And actually, if you look really closely, a formal complaint made in the US District Court for the District of Columbia in January 2020. The Center for Biological Diversity, Healthy Gulfs, Louisiana Bucket Brigade, and Rise St. James together write that Formosa’s construction would diminish wetlands that protect communities from “flooding, land loss and storm surges.” But this kind of perspective isn’t mentioned in either groups initial claims or on their websites.
Alternatively, Formosa’s perspective is missing everything that Rise St. James is trying to point out. Since they’re viewing the environment as essentially non-living, what they’re missing is the living parts, like the living environments of the communities’ bodies. And this allows them to cause harm to those parts as long as they’re within the set regulations that they are considering.
Wow, okay, so can we jump back to the beginning real quick where you talked about Rise St. James’ evidence to their claim. That was shocking to me, can you expand on that?
Yeah, and that actually brings me to the second question about the role of human agency and the claim. I think their evidence really shows the dynamics of power within the state and community and its links to the social and economic systems that have been built there. Even though the plastic plant is planned to be built on graves of enslaved people, this hasn’t been a reason for the construction to be stopped or moved.
This is a tell that the black community and the values of the black community are not valued by Formosa or other groups who may have a say in the construction. And it shows that the protesters don’t have power over what happens to their history. Instead, Formosa is in power. Their values are the economic benefits.
Formosa’s website mentions the benefits to state and local governments through increased jobs and spending. And the company itself will be profiting too. To Formosa, this is valued above the community’s history and health. And since government officials have had some control over whether the plastic plant is built as well, this shows that they have a certain level of power, too.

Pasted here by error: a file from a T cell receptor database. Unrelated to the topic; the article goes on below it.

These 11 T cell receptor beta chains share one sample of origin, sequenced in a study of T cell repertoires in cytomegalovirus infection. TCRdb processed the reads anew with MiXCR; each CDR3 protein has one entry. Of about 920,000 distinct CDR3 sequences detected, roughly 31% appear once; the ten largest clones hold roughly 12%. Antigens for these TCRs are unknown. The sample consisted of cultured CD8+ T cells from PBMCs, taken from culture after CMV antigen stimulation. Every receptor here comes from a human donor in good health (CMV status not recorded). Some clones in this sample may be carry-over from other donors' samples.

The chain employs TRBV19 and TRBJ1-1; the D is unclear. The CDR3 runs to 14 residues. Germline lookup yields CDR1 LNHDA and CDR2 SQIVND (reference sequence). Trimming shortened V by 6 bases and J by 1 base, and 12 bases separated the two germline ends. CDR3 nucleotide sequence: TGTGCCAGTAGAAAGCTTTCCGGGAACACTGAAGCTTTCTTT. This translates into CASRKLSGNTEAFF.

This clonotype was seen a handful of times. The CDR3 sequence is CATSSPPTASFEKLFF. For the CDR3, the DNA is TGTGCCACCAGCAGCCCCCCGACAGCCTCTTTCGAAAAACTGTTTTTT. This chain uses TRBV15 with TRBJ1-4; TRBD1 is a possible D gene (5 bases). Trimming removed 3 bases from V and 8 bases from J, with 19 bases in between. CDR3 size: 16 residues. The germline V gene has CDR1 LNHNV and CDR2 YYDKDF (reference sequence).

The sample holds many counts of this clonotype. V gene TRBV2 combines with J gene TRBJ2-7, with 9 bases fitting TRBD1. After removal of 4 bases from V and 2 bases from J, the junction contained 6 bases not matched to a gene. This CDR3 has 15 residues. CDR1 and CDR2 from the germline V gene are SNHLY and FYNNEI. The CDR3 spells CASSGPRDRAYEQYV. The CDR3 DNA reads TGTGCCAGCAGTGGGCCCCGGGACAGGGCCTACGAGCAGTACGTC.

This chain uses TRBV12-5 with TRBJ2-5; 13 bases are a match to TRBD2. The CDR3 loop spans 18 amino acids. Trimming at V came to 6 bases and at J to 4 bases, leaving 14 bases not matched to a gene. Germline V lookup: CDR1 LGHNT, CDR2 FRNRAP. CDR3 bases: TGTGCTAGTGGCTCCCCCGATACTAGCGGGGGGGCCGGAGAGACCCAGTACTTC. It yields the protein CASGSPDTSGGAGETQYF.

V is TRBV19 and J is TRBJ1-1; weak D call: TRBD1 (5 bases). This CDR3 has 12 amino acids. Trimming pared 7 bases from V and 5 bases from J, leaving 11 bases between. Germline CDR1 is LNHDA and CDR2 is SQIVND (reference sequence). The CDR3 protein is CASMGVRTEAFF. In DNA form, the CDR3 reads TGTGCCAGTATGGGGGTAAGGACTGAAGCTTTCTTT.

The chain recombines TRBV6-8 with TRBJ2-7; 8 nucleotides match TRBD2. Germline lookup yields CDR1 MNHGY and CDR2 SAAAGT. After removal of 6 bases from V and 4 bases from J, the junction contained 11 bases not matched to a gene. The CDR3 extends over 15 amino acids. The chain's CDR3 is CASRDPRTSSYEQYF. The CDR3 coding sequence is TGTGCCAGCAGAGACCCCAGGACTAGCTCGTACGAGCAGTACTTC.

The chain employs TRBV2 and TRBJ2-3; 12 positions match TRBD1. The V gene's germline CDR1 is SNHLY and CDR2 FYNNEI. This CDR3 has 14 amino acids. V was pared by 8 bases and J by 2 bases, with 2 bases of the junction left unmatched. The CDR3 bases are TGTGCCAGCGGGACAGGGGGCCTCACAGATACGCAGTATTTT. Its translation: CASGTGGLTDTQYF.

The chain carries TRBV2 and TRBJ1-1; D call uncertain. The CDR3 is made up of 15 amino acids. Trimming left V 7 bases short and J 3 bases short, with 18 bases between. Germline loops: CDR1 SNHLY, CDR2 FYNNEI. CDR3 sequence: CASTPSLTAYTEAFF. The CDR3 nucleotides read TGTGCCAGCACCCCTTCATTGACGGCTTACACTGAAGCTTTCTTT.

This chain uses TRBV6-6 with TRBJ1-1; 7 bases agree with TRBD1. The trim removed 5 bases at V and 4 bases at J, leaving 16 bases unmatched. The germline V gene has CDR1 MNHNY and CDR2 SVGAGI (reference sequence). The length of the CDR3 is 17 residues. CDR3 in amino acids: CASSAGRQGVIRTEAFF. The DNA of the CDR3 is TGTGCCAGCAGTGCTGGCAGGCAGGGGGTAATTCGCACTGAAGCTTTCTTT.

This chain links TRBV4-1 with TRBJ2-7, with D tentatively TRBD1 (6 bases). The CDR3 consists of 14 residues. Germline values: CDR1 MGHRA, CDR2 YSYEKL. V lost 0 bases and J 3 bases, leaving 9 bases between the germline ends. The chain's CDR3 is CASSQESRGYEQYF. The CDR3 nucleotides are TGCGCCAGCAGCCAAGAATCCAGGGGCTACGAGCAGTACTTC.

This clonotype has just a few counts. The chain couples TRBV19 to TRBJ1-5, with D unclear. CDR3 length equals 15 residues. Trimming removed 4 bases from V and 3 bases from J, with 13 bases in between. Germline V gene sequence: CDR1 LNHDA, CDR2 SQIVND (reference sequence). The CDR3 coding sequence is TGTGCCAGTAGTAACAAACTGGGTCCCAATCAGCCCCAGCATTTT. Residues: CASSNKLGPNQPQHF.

I think the contrast between these values and power dynamics here supports the claim of the construction as environmental racism. And when I talk about environmental racism in this case, I want to point out that it includes the quote: “mutual devaluation of black bodies in the spaces they inhabit.” As defined in Willie J. Wright’s 2018 publication: “As Above, So Below: Anti-Black Violence as Environmental Racism.”
Okay, that makes sense, but let me guess – there’s more to this part of the story, right?
Of course, there always is. To start, what’s missing from the protesters’ claim is the way that social systems had led to the creation and need for so many polluting plants in general, not just those in their neighborhood.
Something else they aren’t talking about is who is benefiting from the creation of the plant outside of Formosa. In this case, as I mentioned, Louisiana would be making money through tax dollars and employment. At the same time Formosa isn’t acknowledging the power structures and social systems at play that the activists are trying to bring attention to. Nowhere on their website or in any statements have they acknowledged environmental racism or injustices. They don’t mention the history of the land, or does anyone else that I can find outside of the protesters. And lastly, people aren’t mentioning the history of St. James. In fact, a similar situation occurred in the parish where the company Shintech was prevented from building polluting chemical plants in the neighborhood in 1996. This shows that these power dynamics have been in place for decades, but little has changed.
That seems like a big deal.
Now, if you’re ready to move on to the third question, let’s talk about the spatial focus of the claim.
Okay, so like I mentioned before, Rise St. James is looking at this whole situation from the perspective of their community. The spatial focus of their claim is very local when they claim that the human-environment interactions occurring between Formosa, the air of St. James Parish, and the bodies of those in the community is evidence of environmental racism. Their spatial focus doesn’t expand beyond that of St. James Parish since it advocates specifically for this community.